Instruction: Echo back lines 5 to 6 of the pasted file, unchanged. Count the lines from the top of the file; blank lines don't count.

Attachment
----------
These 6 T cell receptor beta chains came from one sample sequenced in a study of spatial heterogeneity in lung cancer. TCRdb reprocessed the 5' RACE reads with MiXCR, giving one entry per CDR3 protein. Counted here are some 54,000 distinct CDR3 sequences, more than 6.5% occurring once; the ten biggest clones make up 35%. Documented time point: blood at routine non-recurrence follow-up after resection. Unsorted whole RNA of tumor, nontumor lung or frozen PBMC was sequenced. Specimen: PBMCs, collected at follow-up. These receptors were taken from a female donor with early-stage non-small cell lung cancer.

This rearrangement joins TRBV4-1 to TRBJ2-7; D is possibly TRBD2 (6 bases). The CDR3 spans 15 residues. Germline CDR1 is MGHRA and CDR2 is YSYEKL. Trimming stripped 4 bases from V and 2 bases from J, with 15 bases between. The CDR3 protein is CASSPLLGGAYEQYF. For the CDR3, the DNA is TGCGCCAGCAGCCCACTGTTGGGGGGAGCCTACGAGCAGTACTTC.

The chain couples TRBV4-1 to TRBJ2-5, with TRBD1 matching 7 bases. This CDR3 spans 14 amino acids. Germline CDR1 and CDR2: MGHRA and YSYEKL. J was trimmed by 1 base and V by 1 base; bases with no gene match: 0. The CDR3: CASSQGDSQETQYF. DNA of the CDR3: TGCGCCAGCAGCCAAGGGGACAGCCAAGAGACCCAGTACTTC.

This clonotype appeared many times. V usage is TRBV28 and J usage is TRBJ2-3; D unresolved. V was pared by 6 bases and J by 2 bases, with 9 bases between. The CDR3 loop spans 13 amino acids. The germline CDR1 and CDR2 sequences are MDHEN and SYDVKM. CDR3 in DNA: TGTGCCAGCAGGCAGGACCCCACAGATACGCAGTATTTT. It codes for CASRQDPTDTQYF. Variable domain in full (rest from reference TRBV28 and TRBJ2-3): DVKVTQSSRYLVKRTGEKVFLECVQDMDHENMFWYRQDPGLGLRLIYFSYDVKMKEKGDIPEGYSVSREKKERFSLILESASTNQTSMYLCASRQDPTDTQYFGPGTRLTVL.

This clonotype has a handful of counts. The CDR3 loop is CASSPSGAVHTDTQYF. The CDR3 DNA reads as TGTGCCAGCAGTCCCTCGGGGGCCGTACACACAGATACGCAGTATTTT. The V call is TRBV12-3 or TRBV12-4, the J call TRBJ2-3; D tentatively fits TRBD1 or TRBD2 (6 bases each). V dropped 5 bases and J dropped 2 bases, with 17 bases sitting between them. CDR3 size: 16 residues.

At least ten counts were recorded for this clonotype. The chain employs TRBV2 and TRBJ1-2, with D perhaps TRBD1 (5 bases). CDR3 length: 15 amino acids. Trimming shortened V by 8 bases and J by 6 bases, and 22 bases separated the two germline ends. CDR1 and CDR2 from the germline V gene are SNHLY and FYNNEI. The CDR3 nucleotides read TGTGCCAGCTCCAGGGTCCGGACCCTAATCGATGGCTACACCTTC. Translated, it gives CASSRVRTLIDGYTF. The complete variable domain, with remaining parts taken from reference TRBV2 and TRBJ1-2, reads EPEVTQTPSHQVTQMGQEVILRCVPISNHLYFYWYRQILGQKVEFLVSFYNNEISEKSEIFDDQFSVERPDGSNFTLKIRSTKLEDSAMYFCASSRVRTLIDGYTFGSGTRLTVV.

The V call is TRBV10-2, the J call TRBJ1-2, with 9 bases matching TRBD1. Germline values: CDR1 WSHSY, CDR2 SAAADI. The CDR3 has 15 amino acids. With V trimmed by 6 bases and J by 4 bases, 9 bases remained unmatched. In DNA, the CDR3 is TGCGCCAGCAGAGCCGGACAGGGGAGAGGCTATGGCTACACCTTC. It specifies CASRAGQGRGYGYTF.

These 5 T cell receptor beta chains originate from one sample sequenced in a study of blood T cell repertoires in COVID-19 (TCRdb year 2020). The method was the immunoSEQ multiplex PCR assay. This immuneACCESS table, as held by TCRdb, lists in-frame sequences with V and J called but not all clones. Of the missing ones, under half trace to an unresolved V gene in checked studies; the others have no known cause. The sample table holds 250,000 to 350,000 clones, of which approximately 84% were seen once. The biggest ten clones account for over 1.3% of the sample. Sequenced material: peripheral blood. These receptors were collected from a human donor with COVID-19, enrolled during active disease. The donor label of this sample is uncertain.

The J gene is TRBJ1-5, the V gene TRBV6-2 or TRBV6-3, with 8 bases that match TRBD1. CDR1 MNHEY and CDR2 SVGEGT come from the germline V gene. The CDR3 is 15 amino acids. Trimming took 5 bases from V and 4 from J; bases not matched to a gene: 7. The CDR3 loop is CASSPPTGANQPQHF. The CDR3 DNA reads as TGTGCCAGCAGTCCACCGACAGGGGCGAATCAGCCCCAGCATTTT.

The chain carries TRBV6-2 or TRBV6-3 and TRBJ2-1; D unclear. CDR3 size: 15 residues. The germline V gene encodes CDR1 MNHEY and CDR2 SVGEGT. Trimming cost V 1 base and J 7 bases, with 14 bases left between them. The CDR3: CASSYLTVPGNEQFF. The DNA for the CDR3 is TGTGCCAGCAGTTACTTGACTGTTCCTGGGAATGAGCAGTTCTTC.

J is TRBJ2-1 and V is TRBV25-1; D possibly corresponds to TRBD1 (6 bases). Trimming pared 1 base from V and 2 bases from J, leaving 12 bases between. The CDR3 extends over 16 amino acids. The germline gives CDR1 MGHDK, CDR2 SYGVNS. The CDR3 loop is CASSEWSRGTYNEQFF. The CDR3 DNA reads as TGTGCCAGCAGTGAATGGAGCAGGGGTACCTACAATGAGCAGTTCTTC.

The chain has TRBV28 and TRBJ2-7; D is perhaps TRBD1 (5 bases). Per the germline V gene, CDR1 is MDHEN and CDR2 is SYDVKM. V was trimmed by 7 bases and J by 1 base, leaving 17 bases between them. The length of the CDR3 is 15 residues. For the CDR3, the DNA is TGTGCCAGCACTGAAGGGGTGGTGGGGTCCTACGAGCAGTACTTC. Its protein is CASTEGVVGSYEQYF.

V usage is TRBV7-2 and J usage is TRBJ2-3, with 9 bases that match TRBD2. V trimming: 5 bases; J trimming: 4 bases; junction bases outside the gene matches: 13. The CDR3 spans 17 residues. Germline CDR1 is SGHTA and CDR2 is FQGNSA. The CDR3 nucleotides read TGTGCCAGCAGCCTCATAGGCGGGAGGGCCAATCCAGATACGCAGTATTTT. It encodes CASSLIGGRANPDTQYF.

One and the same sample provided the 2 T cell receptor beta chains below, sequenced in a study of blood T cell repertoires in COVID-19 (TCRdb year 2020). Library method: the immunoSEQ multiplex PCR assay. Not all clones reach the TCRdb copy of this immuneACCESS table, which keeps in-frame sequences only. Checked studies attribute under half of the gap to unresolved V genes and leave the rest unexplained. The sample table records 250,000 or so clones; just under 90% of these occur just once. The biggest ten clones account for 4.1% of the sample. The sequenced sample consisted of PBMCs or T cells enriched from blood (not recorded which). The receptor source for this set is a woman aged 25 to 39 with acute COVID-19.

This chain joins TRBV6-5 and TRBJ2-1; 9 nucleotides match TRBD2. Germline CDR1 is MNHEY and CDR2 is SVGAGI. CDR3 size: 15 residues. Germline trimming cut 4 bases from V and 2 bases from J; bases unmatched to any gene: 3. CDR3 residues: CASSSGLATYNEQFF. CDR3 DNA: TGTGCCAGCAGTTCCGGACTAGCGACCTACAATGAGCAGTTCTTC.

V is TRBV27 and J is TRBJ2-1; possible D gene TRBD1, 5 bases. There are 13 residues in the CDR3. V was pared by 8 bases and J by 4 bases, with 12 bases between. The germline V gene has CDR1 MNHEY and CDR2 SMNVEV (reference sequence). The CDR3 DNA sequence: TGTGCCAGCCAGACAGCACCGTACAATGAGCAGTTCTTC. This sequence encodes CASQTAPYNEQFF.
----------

This clonotype has a handful of counts. The CDR3 loop is CASSPSGAVHTDTQYF. The CDR3 DNA reads as TGTGCCAGCAGTCCCTCGGGGGCCGTACACACAGATACGCAGTATTTT. The V call is TRBV12-3 or TRBV12-4, the J call TRBJ2-3; D tentatively fits TRBD1 or TRBD2 (6 bases each). V dropped 5 bases and J dropped 2 bases, with 17 bases sitting between them. CDR3 size: 16 residues.

At least ten counts were recorded for this clonotype. The chain employs TRBV2 and TRBJ1-2, with D perhaps TRBD1 (5 bases). CDR3 length: 15 amino acids. Trimming shortened V by 8 bases and J by 6 bases, and 22 bases separated the two germline ends. CDR1 and CDR2 from the germline V gene are SNHLY and FYNNEI. The CDR3 nucleotides read TGTGCCAGCTCCAGGGTCCGGACCCTAATCGATGGCTACACCTTC. Translated, it gives CASSRVRTLIDGYTF. The complete variable domain, with remaining parts taken from reference TRBV2 and TRBJ1-2, reads EPEVTQTPSHQVTQMGQEVILRCVPISNHLYFYWYRQILGQKVEFLVSFYNNEISEKSEIFDDQFSVERPDGSNFTLKIRSTKLEDSAMYFCASSRVRTLIDGYTFGSGTRLTVV.